How to Avoid Dog Bites
Under Pennsylvania law, dog owners have a responsibility to keep their dogs under control. When a dog is not under control and bites a person – whether an adult or child – the injury can be very painful and cause injuries that range from simple bruising to tissue damage, broken bones, and scarring. If you or a loved one has suffered from a dog bite, after seeking medical attention, be sure to consult with an experienced dog bite attorney at Hal Waldman & Associates before speaking with the dog’s owner or any insurance company.
There are a number of tips that dog trainers recommend to avoid being bitten in the first place.
Tips for petting a dog
- Always ask permission before petting a dog. Be sure that your children understand this rule as well.
- After receiving permission to pet a dog, offer your hand (but with the fingers closed in a fist) for the dog to smell. In part, this prevents the dog from nipping the fingers.
- Once the dog has smelled the hand, gently pet the dog.
Extra caution in certain circumstances
- If a dog is with its puppies, exercise additional heightened caution. Mother dogs are highly protective of their puppies.
- Dogs that are sick or injured may be more inclined to bite or act aggressively.
- Some older dogs may also be more likely to bite or act aggressively.
Dogs are territorial
Dogs are highly territorial. They guard their ground (say, a backyard) as well as the fence or other enclosures. We strongly recommend that you do not touch the fence enclosing a dog or play with its toys or other property located on the land.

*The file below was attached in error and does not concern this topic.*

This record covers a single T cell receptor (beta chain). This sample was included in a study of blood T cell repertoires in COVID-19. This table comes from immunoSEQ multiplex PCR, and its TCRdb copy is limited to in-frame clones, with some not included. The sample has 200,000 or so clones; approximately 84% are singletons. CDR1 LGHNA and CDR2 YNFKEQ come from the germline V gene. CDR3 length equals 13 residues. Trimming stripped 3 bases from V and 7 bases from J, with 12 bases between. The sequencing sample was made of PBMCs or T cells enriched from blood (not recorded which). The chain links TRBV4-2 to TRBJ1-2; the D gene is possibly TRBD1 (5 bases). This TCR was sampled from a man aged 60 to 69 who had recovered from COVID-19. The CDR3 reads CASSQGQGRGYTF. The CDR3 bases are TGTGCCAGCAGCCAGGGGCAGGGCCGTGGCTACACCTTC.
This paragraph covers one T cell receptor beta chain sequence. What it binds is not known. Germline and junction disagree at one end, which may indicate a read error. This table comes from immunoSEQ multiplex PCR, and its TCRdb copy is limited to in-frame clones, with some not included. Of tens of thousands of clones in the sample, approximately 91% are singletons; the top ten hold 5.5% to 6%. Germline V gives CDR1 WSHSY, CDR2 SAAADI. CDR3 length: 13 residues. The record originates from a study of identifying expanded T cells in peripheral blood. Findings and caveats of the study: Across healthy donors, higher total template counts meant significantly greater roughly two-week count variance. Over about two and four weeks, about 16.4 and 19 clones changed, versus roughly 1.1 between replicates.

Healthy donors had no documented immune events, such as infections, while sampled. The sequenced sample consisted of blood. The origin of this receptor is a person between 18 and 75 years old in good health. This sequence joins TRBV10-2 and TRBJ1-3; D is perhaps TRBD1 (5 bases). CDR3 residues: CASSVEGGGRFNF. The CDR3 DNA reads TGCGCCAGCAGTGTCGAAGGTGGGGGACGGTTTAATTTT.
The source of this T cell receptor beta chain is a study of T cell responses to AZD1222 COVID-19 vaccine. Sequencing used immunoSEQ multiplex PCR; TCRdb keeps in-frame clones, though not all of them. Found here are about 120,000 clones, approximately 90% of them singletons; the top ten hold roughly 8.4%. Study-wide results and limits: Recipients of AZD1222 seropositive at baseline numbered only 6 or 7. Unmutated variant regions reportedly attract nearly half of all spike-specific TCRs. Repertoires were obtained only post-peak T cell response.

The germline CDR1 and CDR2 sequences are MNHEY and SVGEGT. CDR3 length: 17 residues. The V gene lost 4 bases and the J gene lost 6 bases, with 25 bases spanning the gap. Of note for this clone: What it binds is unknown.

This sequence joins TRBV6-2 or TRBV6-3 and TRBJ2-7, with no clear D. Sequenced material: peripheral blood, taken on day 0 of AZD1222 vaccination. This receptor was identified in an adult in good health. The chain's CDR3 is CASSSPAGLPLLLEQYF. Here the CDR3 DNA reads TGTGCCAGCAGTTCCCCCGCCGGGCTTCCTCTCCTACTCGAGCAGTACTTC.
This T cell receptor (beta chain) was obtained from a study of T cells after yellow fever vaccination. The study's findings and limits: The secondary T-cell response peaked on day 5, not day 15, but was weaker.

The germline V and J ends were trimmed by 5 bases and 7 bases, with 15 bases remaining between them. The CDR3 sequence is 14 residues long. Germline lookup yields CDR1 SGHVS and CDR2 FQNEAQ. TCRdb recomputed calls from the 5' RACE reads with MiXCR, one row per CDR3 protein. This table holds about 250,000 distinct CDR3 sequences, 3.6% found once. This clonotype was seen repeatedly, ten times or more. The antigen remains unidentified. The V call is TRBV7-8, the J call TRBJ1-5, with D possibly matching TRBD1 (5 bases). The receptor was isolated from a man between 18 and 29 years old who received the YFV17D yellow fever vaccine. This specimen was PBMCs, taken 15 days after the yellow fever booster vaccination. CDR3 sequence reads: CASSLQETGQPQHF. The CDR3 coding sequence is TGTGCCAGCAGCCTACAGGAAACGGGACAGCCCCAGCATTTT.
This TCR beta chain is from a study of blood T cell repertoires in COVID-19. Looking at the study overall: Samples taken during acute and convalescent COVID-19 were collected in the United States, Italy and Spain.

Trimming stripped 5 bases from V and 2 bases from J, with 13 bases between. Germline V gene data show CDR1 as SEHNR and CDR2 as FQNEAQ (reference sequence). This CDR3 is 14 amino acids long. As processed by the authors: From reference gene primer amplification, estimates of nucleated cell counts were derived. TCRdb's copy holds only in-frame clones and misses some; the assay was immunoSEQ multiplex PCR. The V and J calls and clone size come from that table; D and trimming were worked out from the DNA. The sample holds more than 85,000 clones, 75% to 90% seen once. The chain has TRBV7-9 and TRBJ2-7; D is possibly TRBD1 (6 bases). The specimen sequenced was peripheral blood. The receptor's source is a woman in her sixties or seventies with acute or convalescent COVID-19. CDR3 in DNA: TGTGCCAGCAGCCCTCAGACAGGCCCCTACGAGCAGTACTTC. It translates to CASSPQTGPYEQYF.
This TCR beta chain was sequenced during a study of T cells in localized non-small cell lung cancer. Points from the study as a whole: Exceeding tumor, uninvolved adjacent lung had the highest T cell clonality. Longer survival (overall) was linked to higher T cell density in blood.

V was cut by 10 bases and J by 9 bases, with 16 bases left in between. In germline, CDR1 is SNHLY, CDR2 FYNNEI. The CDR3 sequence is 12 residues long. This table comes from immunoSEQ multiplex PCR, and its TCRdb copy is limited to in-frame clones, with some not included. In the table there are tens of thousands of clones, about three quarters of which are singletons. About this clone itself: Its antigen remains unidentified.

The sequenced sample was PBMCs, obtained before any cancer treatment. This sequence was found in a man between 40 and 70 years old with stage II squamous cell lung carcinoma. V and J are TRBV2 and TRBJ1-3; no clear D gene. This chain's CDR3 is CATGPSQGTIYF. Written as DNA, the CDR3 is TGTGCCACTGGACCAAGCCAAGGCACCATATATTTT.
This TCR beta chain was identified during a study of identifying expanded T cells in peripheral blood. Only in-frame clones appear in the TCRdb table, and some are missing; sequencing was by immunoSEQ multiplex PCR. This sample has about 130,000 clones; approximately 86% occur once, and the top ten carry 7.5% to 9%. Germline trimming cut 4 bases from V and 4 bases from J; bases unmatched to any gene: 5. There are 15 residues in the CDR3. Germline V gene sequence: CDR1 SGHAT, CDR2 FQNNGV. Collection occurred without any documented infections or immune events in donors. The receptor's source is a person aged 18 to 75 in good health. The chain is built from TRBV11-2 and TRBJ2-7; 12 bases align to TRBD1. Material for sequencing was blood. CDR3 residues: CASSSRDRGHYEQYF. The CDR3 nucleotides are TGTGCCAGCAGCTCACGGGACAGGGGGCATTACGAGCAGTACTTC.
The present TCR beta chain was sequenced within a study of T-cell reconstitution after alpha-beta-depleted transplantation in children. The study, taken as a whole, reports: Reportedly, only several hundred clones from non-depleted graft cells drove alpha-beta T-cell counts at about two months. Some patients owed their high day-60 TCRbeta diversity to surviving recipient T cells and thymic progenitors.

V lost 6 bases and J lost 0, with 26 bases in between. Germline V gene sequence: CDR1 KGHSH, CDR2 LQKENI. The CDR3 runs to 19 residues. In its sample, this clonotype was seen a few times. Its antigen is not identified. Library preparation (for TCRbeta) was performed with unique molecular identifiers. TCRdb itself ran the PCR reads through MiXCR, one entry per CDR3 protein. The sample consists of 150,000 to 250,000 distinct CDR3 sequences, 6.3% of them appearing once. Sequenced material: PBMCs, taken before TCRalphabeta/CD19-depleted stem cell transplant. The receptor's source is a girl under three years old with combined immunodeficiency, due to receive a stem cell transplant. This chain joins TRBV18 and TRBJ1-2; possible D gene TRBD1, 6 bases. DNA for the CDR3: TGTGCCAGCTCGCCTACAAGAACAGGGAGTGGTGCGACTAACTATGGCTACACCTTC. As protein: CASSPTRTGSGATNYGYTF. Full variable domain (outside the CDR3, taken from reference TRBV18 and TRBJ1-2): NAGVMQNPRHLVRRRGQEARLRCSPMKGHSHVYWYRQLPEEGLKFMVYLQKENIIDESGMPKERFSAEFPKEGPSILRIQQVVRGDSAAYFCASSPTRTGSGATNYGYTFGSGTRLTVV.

How to react to a runaway dog
If you or your children are approached by a dog that has escaped its enclosure or leash, do not act in an excited fashion, run away, or yell or speak loudly. Dog trainers recommend that you simply stand still, with your arms crossed across your chest. Also, dog trainers recommend avoiding eye contact with the dog.
How to tell if a dog might be about to bite
- The dog is barking, snarling or growling
- The dog appears stiff, tense or rigid
- The dog is baring its teeth
- Depending on the dog’s breed, its ears have changed position
- The dog’s hair on its spine is standing up
How to react if you sense that a dog is about to bite
If you sense that an approaching dog is about to bite you, take something you are holding (even something in your pockets) and throw it away from you. As the dog chases the object, slowly turn away from the dog and walk in the opposite direction.
Call a trusted attorney if you have a dog bite injury
The law firm of Hal Waldman & Associates hopes that you and your loved ones are never the victim of a dog bite injury. We have been helping people injured by dog bites for more than 30 years. Call us at (412) 338-1000 or email us for a quick consultation so that we can quickly help you determine if you would benefit from legal counsel. The call is free and puts you under no obligation. We want to help you!